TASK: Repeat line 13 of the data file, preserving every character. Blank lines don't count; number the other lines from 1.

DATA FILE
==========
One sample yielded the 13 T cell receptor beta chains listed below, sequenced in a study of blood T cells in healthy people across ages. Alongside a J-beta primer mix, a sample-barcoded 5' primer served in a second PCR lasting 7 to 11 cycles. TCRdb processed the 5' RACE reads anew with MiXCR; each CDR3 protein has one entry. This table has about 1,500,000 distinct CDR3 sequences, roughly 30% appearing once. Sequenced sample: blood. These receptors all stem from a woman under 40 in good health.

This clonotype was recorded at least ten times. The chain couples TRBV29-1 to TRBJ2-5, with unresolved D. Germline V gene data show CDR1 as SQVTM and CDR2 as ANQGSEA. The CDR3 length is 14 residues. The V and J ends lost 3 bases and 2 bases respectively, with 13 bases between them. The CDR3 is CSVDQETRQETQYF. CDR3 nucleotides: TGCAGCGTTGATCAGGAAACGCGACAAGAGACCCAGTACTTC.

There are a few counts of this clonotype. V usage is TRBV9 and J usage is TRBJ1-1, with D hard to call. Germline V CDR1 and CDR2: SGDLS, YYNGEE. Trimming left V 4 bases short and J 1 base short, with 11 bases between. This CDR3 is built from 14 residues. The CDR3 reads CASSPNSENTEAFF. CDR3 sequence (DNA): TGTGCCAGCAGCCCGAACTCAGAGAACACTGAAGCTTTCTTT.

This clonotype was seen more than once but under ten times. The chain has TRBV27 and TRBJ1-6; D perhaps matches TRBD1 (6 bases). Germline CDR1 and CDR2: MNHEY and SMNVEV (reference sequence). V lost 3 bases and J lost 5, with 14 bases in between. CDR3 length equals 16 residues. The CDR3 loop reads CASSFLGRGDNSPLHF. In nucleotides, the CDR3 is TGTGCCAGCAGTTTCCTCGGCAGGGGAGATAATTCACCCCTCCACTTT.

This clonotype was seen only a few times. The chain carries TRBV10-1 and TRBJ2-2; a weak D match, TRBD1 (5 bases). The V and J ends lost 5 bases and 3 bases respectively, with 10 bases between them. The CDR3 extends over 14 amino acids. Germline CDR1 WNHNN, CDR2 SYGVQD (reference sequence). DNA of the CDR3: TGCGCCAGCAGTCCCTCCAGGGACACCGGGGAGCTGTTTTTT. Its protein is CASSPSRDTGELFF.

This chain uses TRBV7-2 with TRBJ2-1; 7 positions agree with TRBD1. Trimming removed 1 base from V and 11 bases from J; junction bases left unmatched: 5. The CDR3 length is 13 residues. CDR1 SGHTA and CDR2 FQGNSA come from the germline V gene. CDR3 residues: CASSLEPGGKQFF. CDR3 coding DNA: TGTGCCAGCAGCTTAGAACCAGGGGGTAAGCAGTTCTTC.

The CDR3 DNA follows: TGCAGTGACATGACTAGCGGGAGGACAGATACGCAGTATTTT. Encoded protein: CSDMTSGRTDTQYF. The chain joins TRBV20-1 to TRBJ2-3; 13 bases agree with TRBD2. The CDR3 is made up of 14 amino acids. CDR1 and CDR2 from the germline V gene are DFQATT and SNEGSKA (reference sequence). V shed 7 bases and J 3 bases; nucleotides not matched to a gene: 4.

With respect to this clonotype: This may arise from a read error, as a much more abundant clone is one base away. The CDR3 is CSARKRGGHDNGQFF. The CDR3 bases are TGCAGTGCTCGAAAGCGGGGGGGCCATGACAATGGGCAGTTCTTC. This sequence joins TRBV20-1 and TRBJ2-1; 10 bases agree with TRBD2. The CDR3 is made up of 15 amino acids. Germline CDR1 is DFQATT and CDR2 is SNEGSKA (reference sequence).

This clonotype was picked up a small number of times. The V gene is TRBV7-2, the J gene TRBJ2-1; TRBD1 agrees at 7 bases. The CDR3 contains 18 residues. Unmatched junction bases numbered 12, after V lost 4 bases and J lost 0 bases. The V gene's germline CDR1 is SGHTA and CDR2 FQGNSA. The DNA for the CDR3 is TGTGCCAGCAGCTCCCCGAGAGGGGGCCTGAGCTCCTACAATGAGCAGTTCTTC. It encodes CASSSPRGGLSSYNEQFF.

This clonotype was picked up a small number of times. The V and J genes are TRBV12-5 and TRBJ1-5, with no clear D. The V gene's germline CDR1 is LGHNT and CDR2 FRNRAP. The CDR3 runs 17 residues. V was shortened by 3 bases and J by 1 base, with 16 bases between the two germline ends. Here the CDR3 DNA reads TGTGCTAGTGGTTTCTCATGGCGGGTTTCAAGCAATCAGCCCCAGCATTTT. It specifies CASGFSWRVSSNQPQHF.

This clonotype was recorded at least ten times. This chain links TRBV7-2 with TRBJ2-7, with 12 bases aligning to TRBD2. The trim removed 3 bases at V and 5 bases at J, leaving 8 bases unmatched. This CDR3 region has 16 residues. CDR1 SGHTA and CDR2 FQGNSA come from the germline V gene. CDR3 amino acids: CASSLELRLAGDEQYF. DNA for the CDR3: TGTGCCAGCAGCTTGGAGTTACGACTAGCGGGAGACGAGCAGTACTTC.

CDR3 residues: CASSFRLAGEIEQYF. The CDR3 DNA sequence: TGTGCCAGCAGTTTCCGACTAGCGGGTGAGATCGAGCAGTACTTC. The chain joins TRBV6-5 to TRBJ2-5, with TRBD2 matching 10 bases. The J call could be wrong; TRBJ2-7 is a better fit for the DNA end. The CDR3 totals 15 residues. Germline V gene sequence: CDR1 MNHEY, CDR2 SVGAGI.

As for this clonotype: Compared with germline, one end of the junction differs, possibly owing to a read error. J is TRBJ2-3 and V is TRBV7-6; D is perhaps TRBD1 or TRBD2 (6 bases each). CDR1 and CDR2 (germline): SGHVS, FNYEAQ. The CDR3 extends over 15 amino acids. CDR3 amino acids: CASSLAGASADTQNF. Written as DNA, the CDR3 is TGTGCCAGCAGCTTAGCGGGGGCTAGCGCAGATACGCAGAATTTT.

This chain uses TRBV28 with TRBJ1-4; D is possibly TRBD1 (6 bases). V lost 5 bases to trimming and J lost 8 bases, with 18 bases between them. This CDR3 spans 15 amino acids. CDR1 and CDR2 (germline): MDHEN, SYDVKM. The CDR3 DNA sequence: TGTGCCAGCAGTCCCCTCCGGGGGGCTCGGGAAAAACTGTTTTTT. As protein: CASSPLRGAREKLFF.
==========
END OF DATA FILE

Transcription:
As for this clonotype: Compared with germline, one end of the junction differs, possibly owing to a read error. J is TRBJ2-3 and V is TRBV7-6; D is perhaps TRBD1 or TRBD2 (6 bases each). CDR1 and CDR2 (germline): SGHVS, FNYEAQ. The CDR3 extends over 15 amino acids. CDR3 amino acids: CASSLAGASADTQNF. Written as DNA, the CDR3 is TGTGCCAGCAGCTTAGCGGGGGCTAGCGCAGATACGCAGAATTTT.